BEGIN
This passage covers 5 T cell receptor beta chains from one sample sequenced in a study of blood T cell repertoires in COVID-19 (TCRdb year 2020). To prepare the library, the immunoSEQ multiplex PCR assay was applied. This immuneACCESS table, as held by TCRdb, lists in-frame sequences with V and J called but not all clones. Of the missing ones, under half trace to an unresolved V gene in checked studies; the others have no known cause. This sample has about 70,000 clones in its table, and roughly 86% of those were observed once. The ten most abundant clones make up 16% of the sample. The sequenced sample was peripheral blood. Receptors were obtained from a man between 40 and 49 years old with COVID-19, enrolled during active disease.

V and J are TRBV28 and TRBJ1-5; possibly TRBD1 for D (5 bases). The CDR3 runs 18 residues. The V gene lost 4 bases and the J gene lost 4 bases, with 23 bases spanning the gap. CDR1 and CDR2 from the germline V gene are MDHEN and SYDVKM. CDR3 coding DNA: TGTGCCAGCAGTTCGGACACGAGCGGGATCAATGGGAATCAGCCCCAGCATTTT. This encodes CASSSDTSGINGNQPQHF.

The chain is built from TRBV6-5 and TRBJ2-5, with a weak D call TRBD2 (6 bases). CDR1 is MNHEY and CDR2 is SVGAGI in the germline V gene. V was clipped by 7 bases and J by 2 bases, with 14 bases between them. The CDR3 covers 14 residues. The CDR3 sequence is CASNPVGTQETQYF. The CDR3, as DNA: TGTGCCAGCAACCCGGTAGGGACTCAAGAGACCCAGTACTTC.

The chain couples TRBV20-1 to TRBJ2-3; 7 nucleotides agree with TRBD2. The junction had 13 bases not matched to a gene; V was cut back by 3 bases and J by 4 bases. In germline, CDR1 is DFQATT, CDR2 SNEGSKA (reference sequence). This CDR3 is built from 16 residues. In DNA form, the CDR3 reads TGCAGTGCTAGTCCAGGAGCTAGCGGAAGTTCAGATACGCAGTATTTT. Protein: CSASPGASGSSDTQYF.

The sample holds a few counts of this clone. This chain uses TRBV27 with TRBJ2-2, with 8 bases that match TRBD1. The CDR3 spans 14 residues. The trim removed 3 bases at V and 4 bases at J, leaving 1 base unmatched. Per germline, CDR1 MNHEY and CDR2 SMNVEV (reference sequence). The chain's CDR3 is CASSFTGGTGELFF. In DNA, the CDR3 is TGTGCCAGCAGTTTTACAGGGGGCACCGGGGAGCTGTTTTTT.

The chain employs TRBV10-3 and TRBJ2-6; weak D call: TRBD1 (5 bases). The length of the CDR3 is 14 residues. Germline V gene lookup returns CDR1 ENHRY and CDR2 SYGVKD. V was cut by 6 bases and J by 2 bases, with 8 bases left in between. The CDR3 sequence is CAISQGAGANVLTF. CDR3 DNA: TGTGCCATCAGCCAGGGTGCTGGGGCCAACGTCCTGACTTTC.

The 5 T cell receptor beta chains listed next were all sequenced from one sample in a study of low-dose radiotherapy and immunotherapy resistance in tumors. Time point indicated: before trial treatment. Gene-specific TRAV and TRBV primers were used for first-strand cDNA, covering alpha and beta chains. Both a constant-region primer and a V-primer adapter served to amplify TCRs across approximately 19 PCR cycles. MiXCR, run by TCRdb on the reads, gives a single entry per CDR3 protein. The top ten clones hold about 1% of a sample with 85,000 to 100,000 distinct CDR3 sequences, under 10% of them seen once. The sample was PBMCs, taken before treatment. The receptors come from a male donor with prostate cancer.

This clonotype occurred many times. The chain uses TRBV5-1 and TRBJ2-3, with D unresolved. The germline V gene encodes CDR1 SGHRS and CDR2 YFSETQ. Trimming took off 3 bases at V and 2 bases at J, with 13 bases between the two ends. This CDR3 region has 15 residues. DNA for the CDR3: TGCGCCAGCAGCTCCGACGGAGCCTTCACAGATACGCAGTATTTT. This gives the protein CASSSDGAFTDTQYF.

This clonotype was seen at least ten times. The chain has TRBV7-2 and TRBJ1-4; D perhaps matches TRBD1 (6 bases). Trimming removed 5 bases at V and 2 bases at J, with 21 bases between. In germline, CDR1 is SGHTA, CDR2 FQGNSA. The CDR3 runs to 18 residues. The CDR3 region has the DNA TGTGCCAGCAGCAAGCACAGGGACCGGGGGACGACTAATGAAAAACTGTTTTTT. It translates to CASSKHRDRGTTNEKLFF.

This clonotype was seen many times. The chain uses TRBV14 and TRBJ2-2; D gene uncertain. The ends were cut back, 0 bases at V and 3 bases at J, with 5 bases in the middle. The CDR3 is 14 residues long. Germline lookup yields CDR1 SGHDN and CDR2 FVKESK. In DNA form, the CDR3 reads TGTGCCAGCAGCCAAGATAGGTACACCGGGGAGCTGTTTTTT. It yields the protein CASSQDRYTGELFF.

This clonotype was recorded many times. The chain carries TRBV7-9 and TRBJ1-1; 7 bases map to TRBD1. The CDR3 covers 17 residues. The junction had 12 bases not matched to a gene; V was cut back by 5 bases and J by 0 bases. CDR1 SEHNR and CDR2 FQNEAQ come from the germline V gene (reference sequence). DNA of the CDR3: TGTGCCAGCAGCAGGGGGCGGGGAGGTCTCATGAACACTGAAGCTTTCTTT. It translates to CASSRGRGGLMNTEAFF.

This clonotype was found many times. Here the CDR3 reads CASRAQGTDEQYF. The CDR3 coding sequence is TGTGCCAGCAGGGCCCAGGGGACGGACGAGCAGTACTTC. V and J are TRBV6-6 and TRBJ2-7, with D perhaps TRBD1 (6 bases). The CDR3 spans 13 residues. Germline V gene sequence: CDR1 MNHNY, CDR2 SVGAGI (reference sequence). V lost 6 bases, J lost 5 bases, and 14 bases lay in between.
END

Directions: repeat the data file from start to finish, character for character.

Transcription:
This passage covers 5 T cell receptor beta chains from one sample sequenced in a study of blood T cell repertoires in COVID-19 (TCRdb year 2020). To prepare the library, the immunoSEQ multiplex PCR assay was applied. This immuneACCESS table, as held by TCRdb, lists in-frame sequences with V and J called but not all clones. Of the missing ones, under half trace to an unresolved V gene in checked studies; the others have no known cause. This sample has about 70,000 clones in its table, and roughly 86% of those were observed once. The ten most abundant clones make up 16% of the sample. The sequenced sample was peripheral blood. Receptors were obtained from a man between 40 and 49 years old with COVID-19, enrolled during active disease.

V and J are TRBV28 and TRBJ1-5; possibly TRBD1 for D (5 bases). The CDR3 runs 18 residues. The V gene lost 4 bases and the J gene lost 4 bases, with 23 bases spanning the gap. CDR1 and CDR2 from the germline V gene are MDHEN and SYDVKM. CDR3 coding DNA: TGTGCCAGCAGTTCGGACACGAGCGGGATCAATGGGAATCAGCCCCAGCATTTT. This encodes CASSSDTSGINGNQPQHF.

The chain is built from TRBV6-5 and TRBJ2-5, with a weak D call TRBD2 (6 bases). CDR1 is MNHEY and CDR2 is SVGAGI in the germline V gene. V was clipped by 7 bases and J by 2 bases, with 14 bases between them. The CDR3 covers 14 residues. The CDR3 sequence is CASNPVGTQETQYF. The CDR3, as DNA: TGTGCCAGCAACCCGGTAGGGACTCAAGAGACCCAGTACTTC.

The chain couples TRBV20-1 to TRBJ2-3; 7 nucleotides agree with TRBD2. The junction had 13 bases not matched to a gene; V was cut back by 3 bases and J by 4 bases. In germline, CDR1 is DFQATT, CDR2 SNEGSKA (reference sequence). This CDR3 is built from 16 residues. In DNA form, the CDR3 reads TGCAGTGCTAGTCCAGGAGCTAGCGGAAGTTCAGATACGCAGTATTTT. Protein: CSASPGASGSSDTQYF.

The sample holds a few counts of this clone. This chain uses TRBV27 with TRBJ2-2, with 8 bases that match TRBD1. The CDR3 spans 14 residues. The trim removed 3 bases at V and 4 bases at J, leaving 1 base unmatched. Per germline, CDR1 MNHEY and CDR2 SMNVEV (reference sequence). The chain's CDR3 is CASSFTGGTGELFF. In DNA, the CDR3 is TGTGCCAGCAGTTTTACAGGGGGCACCGGGGAGCTGTTTTTT.

The chain employs TRBV10-3 and TRBJ2-6; weak D call: TRBD1 (5 bases). The length of the CDR3 is 14 residues. Germline V gene lookup returns CDR1 ENHRY and CDR2 SYGVKD. V was cut by 6 bases and J by 2 bases, with 8 bases left in between. The CDR3 sequence is CAISQGAGANVLTF. CDR3 DNA: TGTGCCATCAGCCAGGGTGCTGGGGCCAACGTCCTGACTTTC.

The 5 T cell receptor beta chains listed next were all sequenced from one sample in a study of low-dose radiotherapy and immunotherapy resistance in tumors. Time point indicated: before trial treatment. Gene-specific TRAV and TRBV primers were used for first-strand cDNA, covering alpha and beta chains. Both a constant-region primer and a V-primer adapter served to amplify TCRs across approximately 19 PCR cycles. MiXCR, run by TCRdb on the reads, gives a single entry per CDR3 protein. The top ten clones hold about 1% of a sample with 85,000 to 100,000 distinct CDR3 sequences, under 10% of them seen once. The sample was PBMCs, taken before treatment. The receptors come from a male donor with prostate cancer.

This clonotype occurred many times. The chain uses TRBV5-1 and TRBJ2-3, with D unresolved. The germline V gene encodes CDR1 SGHRS and CDR2 YFSETQ. Trimming took off 3 bases at V and 2 bases at J, with 13 bases between the two ends. This CDR3 region has 15 residues. DNA for the CDR3: TGCGCCAGCAGCTCCGACGGAGCCTTCACAGATACGCAGTATTTT. This gives the protein CASSSDGAFTDTQYF.

This clonotype was seen at least ten times. The chain has TRBV7-2 and TRBJ1-4; D perhaps matches TRBD1 (6 bases). Trimming removed 5 bases at V and 2 bases at J, with 21 bases between. In germline, CDR1 is SGHTA, CDR2 FQGNSA. The CDR3 runs to 18 residues. The CDR3 region has the DNA TGTGCCAGCAGCAAGCACAGGGACCGGGGGACGACTAATGAAAAACTGTTTTTT. It translates to CASSKHRDRGTTNEKLFF.

This clonotype was seen many times. The chain uses TRBV14 and TRBJ2-2; D gene uncertain. The ends were cut back, 0 bases at V and 3 bases at J, with 5 bases in the middle. The CDR3 is 14 residues long. Germline lookup yields CDR1 SGHDN and CDR2 FVKESK. In DNA form, the CDR3 reads TGTGCCAGCAGCCAAGATAGGTACACCGGGGAGCTGTTTTTT. It yields the protein CASSQDRYTGELFF.

This clonotype was recorded many times. The chain carries TRBV7-9 and TRBJ1-1; 7 bases map to TRBD1. The CDR3 covers 17 residues. The junction had 12 bases not matched to a gene; V was cut back by 5 bases and J by 0 bases. CDR1 SEHNR and CDR2 FQNEAQ come from the germline V gene (reference sequence). DNA of the CDR3: TGTGCCAGCAGCAGGGGGCGGGGAGGTCTCATGAACACTGAAGCTTTCTTT. It translates to CASSRGRGGLMNTEAFF.

This clonotype was found many times. Here the CDR3 reads CASRAQGTDEQYF. The CDR3 coding sequence is TGTGCCAGCAGGGCCCAGGGGACGGACGAGCAGTACTTC. V and J are TRBV6-6 and TRBJ2-7, with D perhaps TRBD1 (6 bases). The CDR3 spans 13 residues. Germline V gene sequence: CDR1 MNHNY, CDR2 SVGAGI (reference sequence). V lost 6 bases, J lost 5 bases, and 14 bases lay in between.